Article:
2. Engage in Problem- and Project- Based Learning

Project-based Learning (PBL) is a dynamic approach to teaching in which students explore real-world problems and challenges. Students are inspired to obtain a deeper knowledge of the subjects they are studying by applying skills and knowledge to solving a problem that is important to their community or the world using knowledge of the subjects they are studying. In PBL classrooms, students weigh perspectives, communicate ideas, and take action, while applying disciplinary and interdisciplinary expertise. Educurious is working with schools around the country to apply core academic skills to solving local and global problems through PBL connecting classrooms to experts in the field students are studying to ensure relevancy to real world, global problems.

For example, in Seattle, Washington, middle school social studies teachers are working with Educurious in partnership with the Port of Seattle to develop PBL units that explore Port-related careers and challenges. Here's one of the problems they're investigating: Container ships entering the Port of Seattle are increasing in size because of expanding global trade and the Port doesn't have a dock big enough to receive them. To remain competitive, the Port must decide how and when to expand an existing dock. Multiple stakeholders are involved, including local tribes, migrating salmon, environmentalists, businesses, and residents. Each of these stakeholders has an important perspective that needs to be heard and addressed. In this local and global issue, students will learn about those perspectives before they make a recommendation to the Port of Seattle's commissioners. What local issues might your students explore?  

A good place to learn about the research base for PBL is Lucas Education Research. In What is Rigorous Project Based Learning?, authors AnnMarie Baines and Angela Haydel DeBarger call out four pillars of rigorous PBL that provide insight into how it can provide a methodology for global learning. For practical advice on how to get started with PBL in your classroom Edutopia is a free, go-to resource. Five Keys to Rigorous Project-Based Learning is a good place to get started.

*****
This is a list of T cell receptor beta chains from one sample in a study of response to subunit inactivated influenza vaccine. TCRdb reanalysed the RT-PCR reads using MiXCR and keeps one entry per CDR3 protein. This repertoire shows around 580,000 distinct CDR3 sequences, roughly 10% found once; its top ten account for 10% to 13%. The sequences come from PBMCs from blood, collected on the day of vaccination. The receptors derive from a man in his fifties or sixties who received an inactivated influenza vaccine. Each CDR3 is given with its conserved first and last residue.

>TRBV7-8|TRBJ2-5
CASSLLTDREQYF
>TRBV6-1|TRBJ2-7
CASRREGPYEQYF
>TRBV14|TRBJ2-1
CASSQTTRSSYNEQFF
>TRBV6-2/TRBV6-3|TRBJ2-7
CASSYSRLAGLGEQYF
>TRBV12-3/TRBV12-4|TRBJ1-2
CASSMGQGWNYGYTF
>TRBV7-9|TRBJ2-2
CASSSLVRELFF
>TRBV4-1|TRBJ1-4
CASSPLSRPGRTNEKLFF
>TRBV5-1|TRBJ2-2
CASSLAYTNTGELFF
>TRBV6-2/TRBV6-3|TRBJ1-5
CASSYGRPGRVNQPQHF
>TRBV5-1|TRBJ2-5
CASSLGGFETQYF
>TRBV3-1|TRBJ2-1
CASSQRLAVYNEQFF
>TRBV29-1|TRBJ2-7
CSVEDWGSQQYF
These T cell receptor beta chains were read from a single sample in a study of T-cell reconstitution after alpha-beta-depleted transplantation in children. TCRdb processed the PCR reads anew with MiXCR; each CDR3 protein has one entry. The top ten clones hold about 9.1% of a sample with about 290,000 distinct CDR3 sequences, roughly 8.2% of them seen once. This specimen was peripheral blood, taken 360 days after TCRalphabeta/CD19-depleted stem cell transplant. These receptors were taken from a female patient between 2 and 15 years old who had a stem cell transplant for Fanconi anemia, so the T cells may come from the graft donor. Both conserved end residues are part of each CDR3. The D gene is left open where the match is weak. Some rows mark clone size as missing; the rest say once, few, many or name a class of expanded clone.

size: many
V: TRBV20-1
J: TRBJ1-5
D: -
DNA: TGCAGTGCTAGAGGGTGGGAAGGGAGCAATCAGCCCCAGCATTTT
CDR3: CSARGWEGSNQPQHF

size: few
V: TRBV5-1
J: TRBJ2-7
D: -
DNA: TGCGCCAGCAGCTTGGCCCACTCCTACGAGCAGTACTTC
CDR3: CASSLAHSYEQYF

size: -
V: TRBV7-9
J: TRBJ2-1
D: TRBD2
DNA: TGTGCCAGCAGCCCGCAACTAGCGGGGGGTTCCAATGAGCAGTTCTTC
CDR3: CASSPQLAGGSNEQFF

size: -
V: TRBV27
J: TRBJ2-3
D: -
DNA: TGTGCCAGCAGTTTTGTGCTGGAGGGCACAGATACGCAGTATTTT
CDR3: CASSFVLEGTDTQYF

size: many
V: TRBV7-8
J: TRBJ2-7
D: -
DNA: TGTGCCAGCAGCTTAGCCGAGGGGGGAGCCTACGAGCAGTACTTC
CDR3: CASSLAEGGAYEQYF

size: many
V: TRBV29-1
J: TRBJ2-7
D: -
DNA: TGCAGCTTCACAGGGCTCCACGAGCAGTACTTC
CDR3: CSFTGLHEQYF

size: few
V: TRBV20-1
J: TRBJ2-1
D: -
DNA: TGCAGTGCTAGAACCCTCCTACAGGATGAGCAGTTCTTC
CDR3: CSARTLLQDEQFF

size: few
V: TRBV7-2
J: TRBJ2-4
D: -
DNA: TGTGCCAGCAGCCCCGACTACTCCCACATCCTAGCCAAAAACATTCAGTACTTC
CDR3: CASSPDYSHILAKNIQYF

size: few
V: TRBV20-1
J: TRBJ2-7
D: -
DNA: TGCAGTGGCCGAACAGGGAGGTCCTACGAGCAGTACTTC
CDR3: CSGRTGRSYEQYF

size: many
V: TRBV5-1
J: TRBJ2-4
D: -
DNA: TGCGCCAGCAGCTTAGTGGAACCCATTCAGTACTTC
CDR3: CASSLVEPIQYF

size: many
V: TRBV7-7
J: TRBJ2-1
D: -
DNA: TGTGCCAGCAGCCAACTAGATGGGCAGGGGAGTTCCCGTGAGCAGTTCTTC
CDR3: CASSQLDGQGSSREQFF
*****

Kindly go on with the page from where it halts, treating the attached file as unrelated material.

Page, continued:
3.   Use Dialogue Circles as a Regular Classroom Practice

Dialogue (or Reflection) Circles are increasingly being used in classrooms and are aimed at building collaboration, respect, perspective taking, and increasing the ownership of students. This helps provide a safe, supportive space where all school community members can talk about sensitive topics, work through differences, build consensus, and solve problems. Reflection circles take many forms and can focus on different aspects of social and cultural communication.

Central to any reflection circle is both speaking and listening because mutual understanding lays the groundwork for deeper, more meaningful discussion. Young people benefit from practicing listening and perspective taking. Social norms significantly influence how a child perceives and interacts with others. If a child believes his teacher and peers support relationships, he or she is more likely to seek friendship and develop positive perceptions about other students and their culture or countries. Glenview Elementary School offers an example of how dialogue circles can be used effectively. Empatico activities also end with a reflection circle and PBL includes reflecting on your project work. What went well? How did your team work together? What could be improved?

These are just a few examples of how educators can put these practices into action. What are you doing to prepare young people for success in an interconnected world? How are your students learning to establish their own perspectives and hear and understand the perspectives of others in order to create a more compassionate, kind, global community?

Connect with EmpaticoEducurious, and the Center for Global Education on Twitter. 

Image used with permission of the photographer, Chris Willard.